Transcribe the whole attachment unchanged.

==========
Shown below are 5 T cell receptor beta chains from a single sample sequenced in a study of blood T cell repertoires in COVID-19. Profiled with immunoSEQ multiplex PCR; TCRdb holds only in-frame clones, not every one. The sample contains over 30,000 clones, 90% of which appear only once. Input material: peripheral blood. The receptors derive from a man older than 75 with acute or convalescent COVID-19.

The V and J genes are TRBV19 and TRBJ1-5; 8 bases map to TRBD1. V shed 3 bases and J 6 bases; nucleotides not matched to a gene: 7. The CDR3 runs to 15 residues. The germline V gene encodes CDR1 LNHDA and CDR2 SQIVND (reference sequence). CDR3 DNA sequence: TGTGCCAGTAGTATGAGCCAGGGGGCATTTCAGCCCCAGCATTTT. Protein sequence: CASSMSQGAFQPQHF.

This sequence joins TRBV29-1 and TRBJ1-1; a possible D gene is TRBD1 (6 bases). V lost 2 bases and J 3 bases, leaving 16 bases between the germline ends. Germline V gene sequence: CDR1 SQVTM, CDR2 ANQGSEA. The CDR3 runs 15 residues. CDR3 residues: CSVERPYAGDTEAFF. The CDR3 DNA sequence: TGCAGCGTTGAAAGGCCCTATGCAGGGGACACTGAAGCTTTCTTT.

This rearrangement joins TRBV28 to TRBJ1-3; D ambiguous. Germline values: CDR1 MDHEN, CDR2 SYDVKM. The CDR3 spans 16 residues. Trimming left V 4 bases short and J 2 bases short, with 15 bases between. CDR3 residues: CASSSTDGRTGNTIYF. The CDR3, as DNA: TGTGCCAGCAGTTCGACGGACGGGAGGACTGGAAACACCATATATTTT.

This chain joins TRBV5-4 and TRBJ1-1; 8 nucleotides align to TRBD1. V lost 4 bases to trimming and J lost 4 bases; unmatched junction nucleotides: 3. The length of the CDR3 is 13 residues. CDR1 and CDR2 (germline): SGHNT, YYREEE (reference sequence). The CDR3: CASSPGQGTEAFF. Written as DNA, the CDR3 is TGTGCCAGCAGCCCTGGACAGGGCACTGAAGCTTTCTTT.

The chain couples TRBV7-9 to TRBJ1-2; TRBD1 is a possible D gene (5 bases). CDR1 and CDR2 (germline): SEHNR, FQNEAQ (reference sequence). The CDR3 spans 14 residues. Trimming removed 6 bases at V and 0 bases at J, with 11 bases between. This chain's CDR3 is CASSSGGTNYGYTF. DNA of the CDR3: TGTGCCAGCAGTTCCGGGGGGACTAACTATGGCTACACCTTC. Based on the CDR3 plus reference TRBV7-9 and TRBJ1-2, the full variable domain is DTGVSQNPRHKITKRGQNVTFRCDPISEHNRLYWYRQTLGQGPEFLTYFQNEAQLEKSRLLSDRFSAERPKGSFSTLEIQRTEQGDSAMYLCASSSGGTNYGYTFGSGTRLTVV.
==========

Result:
Shown below are 5 T cell receptor beta chains from a single sample sequenced in a study of blood T cell repertoires in COVID-19. Profiled with immunoSEQ multiplex PCR; TCRdb holds only in-frame clones, not every one. The sample contains over 30,000 clones, 90% of which appear only once. Input material: peripheral blood. The receptors derive from a man older than 75 with acute or convalescent COVID-19.

The V and J genes are TRBV19 and TRBJ1-5; 8 bases map to TRBD1. V shed 3 bases and J 6 bases; nucleotides not matched to a gene: 7. The CDR3 runs to 15 residues. The germline V gene encodes CDR1 LNHDA and CDR2 SQIVND (reference sequence). CDR3 DNA sequence: TGTGCCAGTAGTATGAGCCAGGGGGCATTTCAGCCCCAGCATTTT. Protein sequence: CASSMSQGAFQPQHF.

This sequence joins TRBV29-1 and TRBJ1-1; a possible D gene is TRBD1 (6 bases). V lost 2 bases and J 3 bases, leaving 16 bases between the germline ends. Germline V gene sequence: CDR1 SQVTM, CDR2 ANQGSEA. The CDR3 runs 15 residues. CDR3 residues: CSVERPYAGDTEAFF. The CDR3 DNA sequence: TGCAGCGTTGAAAGGCCCTATGCAGGGGACACTGAAGCTTTCTTT.

This rearrangement joins TRBV28 to TRBJ1-3; D ambiguous. Germline values: CDR1 MDHEN, CDR2 SYDVKM. The CDR3 spans 16 residues. Trimming left V 4 bases short and J 2 bases short, with 15 bases between. CDR3 residues: CASSSTDGRTGNTIYF. The CDR3, as DNA: TGTGCCAGCAGTTCGACGGACGGGAGGACTGGAAACACCATATATTTT.

This chain joins TRBV5-4 and TRBJ1-1; 8 nucleotides align to TRBD1. V lost 4 bases to trimming and J lost 4 bases; unmatched junction nucleotides: 3. The length of the CDR3 is 13 residues. CDR1 and CDR2 (germline): SGHNT, YYREEE (reference sequence). The CDR3: CASSPGQGTEAFF. Written as DNA, the CDR3 is TGTGCCAGCAGCCCTGGACAGGGCACTGAAGCTTTCTTT.

The chain couples TRBV7-9 to TRBJ1-2; TRBD1 is a possible D gene (5 bases). CDR1 and CDR2 (germline): SEHNR, FQNEAQ (reference sequence). The CDR3 spans 14 residues. Trimming removed 6 bases at V and 0 bases at J, with 11 bases between. This chain's CDR3 is CASSSGGTNYGYTF. DNA of the CDR3: TGTGCCAGCAGTTCCGGGGGGACTAACTATGGCTACACCTTC. Based on the CDR3 plus reference TRBV7-9 and TRBJ1-2, the full variable domain is DTGVSQNPRHKITKRGQNVTFRCDPISEHNRLYWYRQTLGQGPEFLTYFQNEAQLEKSRLLSDRFSAERPKGSFSTLEIQRTEQGDSAMYLCASSSGGTNYGYTFGSGTRLTVV.